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Charles Meredith: Museum appointment, landmark decision

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Dear friends,

Good morning. Did you see that the Michener Art Museum has a new executive director? She is Kate Quinn who comes to the Michener from the University of Pennsylvania’s Museum of Art and Archeology.

According to the Herald (June 11), Quinn led the Penn Museum in planning and implementation for special exhibitions, public programs and special events. “At the Penn Museum, she led special exhibitions, including “Secrets of the Silk Road,” “Maya 2012: Lords of Time” and “The Golden Age of King Midas,” the Herald article began.

Quinn serves on the Executive Committee of the board of directors at the International Council of Museums. So, she’s connected to the world of museums and undoubtedly will bring fabulous shows to the Michener. Bravo Michener Museum.

On a sad note, the rowing community is mourning the death of John Hartigan, 80. His obituary noted that “He was an inspiring, wise-cracking coxswain who faced down spina bifida to become a world-class athlete,” the Inquirer reported. “Although only 5-foot-1 and 115 pounds, and born with a spine that didn’t develop properly, Hartigan had the competitive drive of an Olympic-caliber athlete.”

John Hartigan was a member of my boathouse. All of us knew him well. The coxswain (or “cox” for short) is the coach in the boat. Although John was only half the size of the giants that he ordered around, his commands held the authority of a king. On average, male heavyweight rowers are six feet four inches tall and weigh close to 200 pounds (women heavyweight rowers average five feet eleven and weigh 180 pounds). When an “8” wins a race, the eight rowers throw the cox in the river, an esteemed mark of triumph.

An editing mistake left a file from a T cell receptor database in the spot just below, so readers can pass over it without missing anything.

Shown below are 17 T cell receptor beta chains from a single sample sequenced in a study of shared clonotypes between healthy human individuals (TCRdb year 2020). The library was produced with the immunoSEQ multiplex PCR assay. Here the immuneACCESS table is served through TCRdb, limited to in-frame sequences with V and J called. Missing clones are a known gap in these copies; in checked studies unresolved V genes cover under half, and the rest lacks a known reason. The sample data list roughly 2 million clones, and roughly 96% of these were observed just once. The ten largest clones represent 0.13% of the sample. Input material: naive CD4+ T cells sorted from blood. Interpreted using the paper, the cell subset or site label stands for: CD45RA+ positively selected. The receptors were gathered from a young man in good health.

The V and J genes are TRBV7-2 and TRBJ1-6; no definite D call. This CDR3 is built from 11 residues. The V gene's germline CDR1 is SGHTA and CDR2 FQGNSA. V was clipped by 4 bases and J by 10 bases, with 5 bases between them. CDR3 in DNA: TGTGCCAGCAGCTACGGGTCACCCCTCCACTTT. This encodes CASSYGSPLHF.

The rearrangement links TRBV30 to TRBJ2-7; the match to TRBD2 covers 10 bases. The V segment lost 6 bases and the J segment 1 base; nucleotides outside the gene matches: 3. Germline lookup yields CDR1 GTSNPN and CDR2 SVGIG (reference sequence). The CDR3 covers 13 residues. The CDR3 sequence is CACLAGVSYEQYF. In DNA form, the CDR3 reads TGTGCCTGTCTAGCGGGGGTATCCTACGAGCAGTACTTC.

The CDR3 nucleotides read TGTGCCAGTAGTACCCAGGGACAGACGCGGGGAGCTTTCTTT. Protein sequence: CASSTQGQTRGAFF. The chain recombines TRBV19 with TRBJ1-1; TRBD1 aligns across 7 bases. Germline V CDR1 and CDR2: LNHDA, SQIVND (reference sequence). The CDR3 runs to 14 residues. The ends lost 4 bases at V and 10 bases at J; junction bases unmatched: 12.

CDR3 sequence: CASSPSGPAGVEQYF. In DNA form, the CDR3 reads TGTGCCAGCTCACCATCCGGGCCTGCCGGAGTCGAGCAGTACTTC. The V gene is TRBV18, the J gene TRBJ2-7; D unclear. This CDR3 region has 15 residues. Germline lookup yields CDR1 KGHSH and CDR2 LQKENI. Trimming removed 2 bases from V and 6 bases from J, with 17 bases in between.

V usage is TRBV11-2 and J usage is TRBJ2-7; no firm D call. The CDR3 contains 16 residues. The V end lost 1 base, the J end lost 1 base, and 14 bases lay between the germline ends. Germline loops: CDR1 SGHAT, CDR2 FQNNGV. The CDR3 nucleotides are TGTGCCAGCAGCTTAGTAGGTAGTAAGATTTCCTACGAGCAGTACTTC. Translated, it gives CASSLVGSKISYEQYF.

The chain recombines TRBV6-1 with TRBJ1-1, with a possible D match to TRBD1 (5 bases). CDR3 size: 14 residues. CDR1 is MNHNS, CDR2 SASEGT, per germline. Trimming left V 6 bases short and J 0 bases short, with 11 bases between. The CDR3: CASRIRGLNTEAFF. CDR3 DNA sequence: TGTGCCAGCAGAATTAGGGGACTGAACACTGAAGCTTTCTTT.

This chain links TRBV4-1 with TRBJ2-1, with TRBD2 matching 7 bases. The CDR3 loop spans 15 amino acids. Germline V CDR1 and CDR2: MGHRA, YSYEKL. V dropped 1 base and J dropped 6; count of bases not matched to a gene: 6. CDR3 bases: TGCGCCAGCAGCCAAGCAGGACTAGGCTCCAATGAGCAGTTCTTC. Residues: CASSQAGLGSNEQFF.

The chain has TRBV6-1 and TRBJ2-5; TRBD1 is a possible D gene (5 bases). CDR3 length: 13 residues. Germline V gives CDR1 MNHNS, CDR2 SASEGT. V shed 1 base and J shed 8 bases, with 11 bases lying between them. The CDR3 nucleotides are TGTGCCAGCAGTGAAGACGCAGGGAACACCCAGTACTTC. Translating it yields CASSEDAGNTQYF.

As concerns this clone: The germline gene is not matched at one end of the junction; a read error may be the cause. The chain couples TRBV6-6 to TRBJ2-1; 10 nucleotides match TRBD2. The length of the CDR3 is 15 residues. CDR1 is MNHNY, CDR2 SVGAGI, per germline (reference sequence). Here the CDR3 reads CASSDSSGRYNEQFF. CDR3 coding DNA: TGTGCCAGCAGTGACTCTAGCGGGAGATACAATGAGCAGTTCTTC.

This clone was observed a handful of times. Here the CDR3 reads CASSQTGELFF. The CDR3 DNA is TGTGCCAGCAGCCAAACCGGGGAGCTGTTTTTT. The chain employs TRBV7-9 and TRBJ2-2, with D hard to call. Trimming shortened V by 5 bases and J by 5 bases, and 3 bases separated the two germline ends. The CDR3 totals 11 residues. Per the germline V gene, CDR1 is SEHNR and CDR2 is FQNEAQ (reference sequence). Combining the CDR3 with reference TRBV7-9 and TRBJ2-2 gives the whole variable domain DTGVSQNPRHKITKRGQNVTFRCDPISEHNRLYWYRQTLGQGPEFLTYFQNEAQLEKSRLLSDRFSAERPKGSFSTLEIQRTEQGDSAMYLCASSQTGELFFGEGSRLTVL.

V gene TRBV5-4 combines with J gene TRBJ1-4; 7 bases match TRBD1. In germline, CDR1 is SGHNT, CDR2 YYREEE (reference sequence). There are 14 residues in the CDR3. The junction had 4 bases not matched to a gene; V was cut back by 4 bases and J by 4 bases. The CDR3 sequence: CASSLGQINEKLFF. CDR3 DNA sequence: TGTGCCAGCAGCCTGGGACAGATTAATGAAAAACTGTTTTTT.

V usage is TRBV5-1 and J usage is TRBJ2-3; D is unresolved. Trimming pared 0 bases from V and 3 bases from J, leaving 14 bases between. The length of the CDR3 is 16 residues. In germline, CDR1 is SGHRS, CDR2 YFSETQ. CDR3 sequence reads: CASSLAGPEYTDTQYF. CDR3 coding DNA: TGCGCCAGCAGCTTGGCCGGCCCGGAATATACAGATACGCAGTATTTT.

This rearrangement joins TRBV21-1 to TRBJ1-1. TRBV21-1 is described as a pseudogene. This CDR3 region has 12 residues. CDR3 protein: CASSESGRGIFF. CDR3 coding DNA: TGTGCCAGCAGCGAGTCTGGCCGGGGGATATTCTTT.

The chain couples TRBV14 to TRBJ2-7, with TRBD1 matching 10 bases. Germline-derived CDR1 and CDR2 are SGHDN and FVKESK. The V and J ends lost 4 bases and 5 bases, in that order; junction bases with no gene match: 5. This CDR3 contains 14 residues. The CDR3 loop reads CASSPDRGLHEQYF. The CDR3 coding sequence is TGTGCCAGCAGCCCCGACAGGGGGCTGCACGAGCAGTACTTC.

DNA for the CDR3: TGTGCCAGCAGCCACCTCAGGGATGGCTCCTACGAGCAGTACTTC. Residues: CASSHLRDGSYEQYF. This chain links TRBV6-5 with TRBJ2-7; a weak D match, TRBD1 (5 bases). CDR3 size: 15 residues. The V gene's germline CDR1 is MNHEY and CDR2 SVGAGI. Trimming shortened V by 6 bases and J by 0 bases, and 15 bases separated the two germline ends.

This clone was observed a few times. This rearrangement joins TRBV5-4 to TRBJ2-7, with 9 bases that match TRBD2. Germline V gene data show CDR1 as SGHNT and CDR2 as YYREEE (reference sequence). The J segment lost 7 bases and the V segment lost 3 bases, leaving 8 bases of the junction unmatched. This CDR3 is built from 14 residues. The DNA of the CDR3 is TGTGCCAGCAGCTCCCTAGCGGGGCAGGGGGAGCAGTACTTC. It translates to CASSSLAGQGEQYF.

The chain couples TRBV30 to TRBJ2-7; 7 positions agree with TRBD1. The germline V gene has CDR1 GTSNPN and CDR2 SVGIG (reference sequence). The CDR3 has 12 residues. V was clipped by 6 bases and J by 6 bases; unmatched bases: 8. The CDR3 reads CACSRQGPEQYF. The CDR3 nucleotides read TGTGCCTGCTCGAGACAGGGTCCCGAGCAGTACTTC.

John won a gold medal at the 1974 World Rowing Championships. He won a gold medal in 1975, a bronze in 1979 and a gold in 1983. He was an inspiration for anyone who had the good fortune to know him.

Turning to national events, I was not surprised by the 6 to 3 vote of the U.S. Supreme Court that advanced the cause of LGBTQ rights (lesbian, gay, bisexual, transgendered, queer).

Many thought that Associate Justice Neil Gorsuch and Chief Justice John Roberts, both presumed to be conservative, would not join the four liberals on the bench. But they did. In fact Justice Gorsuch wrote the majority opinion.

Were you surprised?

I didn’t realize that before the landmark decision, 28 states had little or no workplace protections for the LGBTQ community. An employer could fire anyone because of her/his sexual orientation. I also thought that the LGBTQ population was close to 10 percent. It’s not. According to “USA Today,” the LGBTQ community approximates 4.5 percent, roughly 11 million people.

Is the Supreme Court more liberal today because of that decision? I don’t think so, any more than the court’s famous Brown v. Board of Education decision did in 1954. That case, decided 9 to 0, stated that racial segregation in public schools is unconstitutional, even if the segregated schools are otherwise equal in quality.

In 1954, the Warren Court was presumed to be “conservative” because former California Gov. Earl Warren was thought to be a conservative. But so important was this case, Chief Justice Warren believed that it should be decided 9 to 0. So he lobbied the other eight justices in order to issue a unanimous decision.

Jeffery Toobin is a celebrated journalist who writes about the Supreme Court. We often see and hear him on the TV networks. On the last page of his book, “The Nine,” Toobin urges his readers to realize that the public, through Presidential elections, determines what kind of justices will serve on the Supreme Court.

That having been said, many thought that Gorsuch and Roberts would vote with the other conservatives (Justices Alito, Kavanaugh, and Thomas) to create a 5 to 4 decision allowing sex discrimination to continue. They didn’t.

It all revolved around the word “sex.” Did “sex” mean gender, as in male and female, or did it mean much more? The 6 to 3 majority held that Title VII of the Civil Rights Act of 1964, which prohibits discrimination on the basis of sex, also applies to gay or transgender people.

Bravo Justices Ruth Bader Ginsburg, Sonia Sotomayor, Elena Kagan, Stephen Breyer for joining Chief Justice Roberts and Justice Gorsuch.

Sincerely, Charles Meredith


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